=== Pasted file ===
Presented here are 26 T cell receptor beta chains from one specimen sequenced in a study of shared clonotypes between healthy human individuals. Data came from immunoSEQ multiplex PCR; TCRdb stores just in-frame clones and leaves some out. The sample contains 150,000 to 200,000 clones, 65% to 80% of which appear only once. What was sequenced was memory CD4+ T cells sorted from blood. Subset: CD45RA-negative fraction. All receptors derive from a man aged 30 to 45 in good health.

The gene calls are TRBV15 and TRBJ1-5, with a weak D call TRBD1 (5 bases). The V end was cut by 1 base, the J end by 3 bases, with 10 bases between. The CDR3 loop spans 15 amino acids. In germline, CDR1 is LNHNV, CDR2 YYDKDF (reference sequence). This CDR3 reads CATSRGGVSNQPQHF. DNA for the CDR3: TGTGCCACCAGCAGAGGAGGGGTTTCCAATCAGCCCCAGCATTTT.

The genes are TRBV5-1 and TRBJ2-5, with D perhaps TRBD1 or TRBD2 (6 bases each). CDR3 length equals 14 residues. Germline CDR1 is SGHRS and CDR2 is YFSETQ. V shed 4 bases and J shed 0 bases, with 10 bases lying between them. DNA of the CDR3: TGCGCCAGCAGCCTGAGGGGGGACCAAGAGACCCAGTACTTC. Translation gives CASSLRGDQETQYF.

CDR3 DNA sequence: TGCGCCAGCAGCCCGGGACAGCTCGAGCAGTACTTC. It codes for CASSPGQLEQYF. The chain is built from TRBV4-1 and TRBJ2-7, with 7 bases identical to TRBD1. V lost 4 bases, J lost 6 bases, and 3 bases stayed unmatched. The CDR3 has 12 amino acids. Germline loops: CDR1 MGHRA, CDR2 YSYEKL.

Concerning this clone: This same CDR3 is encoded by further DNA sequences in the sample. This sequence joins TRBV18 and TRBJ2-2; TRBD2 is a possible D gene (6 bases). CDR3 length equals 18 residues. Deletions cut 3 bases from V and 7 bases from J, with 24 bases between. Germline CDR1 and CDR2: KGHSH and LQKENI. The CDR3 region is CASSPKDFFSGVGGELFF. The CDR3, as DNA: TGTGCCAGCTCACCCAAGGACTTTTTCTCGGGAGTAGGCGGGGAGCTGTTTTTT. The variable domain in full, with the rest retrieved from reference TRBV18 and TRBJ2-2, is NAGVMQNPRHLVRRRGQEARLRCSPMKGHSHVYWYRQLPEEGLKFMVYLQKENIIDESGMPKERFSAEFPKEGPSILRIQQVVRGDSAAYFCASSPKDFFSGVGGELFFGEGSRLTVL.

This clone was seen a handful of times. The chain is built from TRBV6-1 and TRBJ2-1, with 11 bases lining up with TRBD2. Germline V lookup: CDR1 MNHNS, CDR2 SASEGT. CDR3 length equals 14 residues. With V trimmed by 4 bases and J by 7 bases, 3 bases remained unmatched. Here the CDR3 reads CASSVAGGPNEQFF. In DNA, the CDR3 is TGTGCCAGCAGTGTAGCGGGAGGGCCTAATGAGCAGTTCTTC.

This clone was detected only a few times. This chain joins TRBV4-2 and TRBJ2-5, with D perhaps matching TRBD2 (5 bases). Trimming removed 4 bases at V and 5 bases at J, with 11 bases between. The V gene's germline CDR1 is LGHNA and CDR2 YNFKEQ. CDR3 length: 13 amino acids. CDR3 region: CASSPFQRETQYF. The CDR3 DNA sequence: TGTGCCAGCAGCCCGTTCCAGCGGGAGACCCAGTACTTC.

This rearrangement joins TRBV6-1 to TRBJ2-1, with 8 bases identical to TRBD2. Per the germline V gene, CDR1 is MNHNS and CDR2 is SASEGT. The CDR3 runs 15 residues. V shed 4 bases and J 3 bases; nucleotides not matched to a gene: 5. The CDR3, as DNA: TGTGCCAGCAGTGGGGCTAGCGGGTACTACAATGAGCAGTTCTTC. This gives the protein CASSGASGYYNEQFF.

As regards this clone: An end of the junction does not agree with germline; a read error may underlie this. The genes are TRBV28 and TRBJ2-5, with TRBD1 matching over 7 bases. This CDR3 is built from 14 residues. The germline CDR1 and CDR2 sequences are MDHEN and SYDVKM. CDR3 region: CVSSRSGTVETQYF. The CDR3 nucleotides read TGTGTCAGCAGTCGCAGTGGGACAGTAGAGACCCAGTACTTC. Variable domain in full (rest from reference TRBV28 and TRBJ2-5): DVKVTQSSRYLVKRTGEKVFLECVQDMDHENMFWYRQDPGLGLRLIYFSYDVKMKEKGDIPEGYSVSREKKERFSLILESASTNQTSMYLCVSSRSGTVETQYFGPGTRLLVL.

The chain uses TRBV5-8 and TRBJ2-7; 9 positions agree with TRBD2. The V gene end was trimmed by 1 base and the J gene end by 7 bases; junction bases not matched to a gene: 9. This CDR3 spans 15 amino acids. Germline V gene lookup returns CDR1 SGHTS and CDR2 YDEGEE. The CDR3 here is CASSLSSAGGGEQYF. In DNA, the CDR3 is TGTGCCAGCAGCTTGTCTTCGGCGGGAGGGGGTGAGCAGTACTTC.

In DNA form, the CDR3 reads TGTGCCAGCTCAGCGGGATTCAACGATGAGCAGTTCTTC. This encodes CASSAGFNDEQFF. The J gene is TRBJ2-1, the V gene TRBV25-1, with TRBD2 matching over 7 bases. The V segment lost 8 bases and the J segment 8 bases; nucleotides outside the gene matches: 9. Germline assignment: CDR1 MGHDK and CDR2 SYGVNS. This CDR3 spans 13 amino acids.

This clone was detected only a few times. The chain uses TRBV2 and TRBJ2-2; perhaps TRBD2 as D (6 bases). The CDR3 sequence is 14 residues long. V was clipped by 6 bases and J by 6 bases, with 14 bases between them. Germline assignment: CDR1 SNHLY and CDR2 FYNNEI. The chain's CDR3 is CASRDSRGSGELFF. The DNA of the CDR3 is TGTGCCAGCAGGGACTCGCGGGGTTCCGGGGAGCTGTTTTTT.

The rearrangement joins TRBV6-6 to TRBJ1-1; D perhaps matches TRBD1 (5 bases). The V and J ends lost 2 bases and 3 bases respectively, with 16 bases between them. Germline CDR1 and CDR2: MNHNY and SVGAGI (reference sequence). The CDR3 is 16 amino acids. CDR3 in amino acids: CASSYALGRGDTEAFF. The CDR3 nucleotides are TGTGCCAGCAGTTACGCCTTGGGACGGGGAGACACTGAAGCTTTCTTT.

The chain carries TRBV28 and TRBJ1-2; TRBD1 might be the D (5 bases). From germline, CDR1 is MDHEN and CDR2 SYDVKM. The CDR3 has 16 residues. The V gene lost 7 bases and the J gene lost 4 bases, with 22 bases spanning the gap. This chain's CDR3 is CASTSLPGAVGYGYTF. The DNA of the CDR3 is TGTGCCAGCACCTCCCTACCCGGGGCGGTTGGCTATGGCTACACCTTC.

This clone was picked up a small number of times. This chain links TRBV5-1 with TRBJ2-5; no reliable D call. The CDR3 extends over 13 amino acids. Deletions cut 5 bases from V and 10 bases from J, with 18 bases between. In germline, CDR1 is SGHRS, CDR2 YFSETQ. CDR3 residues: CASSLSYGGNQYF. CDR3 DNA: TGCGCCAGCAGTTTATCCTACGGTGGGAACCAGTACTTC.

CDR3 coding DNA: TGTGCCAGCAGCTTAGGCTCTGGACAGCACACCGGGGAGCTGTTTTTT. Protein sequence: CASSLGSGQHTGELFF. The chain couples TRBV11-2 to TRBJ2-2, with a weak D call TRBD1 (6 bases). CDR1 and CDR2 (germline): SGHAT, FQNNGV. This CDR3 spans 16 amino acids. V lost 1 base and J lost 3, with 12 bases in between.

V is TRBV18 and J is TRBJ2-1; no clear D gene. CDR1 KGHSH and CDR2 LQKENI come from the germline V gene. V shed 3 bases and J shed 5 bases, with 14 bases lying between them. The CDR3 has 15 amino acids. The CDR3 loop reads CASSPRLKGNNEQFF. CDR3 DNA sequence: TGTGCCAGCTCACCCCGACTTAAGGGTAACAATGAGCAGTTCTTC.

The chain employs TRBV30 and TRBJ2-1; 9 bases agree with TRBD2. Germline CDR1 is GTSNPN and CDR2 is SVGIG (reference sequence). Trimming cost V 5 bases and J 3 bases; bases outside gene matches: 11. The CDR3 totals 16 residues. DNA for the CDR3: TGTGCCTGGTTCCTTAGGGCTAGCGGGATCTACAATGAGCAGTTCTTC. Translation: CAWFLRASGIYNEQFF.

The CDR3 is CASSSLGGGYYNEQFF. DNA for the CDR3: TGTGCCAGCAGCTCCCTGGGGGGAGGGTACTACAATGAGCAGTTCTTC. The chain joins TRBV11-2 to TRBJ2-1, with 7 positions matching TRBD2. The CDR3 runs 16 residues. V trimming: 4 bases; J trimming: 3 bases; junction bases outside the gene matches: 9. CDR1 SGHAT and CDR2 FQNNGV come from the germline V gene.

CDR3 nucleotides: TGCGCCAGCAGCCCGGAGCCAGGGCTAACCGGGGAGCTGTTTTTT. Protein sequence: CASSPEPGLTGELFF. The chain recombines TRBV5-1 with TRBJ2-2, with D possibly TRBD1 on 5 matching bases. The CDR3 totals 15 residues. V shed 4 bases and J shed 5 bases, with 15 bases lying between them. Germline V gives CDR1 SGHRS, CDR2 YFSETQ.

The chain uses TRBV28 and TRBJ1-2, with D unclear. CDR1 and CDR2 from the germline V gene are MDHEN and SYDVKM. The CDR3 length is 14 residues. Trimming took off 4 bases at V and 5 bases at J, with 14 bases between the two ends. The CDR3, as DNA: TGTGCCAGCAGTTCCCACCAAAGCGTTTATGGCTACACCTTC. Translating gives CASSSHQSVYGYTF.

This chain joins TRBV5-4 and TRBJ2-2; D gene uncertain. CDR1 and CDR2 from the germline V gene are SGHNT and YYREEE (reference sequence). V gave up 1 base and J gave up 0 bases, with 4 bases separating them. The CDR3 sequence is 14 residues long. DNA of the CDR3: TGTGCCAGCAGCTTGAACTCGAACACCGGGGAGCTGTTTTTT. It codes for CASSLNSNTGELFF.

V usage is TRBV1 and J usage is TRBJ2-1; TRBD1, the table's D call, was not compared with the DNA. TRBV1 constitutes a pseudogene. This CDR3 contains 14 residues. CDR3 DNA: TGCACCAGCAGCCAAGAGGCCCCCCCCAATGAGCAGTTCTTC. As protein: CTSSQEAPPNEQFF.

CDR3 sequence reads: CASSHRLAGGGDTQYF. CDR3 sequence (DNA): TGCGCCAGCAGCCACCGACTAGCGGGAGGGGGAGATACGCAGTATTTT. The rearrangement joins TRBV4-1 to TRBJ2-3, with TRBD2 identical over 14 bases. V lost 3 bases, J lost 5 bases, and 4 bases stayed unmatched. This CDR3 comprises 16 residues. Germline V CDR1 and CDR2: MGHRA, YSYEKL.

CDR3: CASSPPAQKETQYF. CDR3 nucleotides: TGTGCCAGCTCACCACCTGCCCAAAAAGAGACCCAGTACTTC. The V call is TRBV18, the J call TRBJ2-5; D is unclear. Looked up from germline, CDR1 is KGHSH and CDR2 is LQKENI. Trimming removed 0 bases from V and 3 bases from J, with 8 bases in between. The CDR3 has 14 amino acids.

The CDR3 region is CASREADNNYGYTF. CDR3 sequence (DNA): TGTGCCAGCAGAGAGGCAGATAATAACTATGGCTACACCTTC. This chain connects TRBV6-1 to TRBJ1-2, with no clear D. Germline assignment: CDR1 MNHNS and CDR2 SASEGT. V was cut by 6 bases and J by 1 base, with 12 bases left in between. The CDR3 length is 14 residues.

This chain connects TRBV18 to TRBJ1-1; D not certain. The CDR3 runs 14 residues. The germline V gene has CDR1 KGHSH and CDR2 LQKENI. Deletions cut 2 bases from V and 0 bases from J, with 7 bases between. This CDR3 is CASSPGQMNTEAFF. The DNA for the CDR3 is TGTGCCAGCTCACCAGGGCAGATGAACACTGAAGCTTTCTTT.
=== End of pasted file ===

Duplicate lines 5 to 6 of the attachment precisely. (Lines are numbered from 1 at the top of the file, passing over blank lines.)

Concerning this clone: This same CDR3 is encoded by further DNA sequences in the sample. This sequence joins TRBV18 and TRBJ2-2; TRBD2 is a possible D gene (6 bases). CDR3 length equals 18 residues. Deletions cut 3 bases from V and 7 bases from J, with 24 bases between. Germline CDR1 and CDR2: KGHSH and LQKENI. The CDR3 region is CASSPKDFFSGVGGELFF. The CDR3, as DNA: TGTGCCAGCTCACCCAAGGACTTTTTCTCGGGAGTAGGCGGGGAGCTGTTTTTT. The variable domain in full, with the rest retrieved from reference TRBV18 and TRBJ2-2, is NAGVMQNPRHLVRRRGQEARLRCSPMKGHSHVYWYRQLPEEGLKFMVYLQKENIIDESGMPKERFSAEFPKEGPSILRIQQVVRGDSAAYFCASSPKDFFSGVGGELFFGEGSRLTVL.

This clone was seen a handful of times. The chain is built from TRBV6-1 and TRBJ2-1, with 11 bases lining up with TRBD2. Germline V lookup: CDR1 MNHNS, CDR2 SASEGT. CDR3 length equals 14 residues. With V trimmed by 4 bases and J by 7 bases, 3 bases remained unmatched. Here the CDR3 reads CASSVAGGPNEQFF. In DNA, the CDR3 is TGTGCCAGCAGTGTAGCGGGAGGGCCTAATGAGCAGTTCTTC.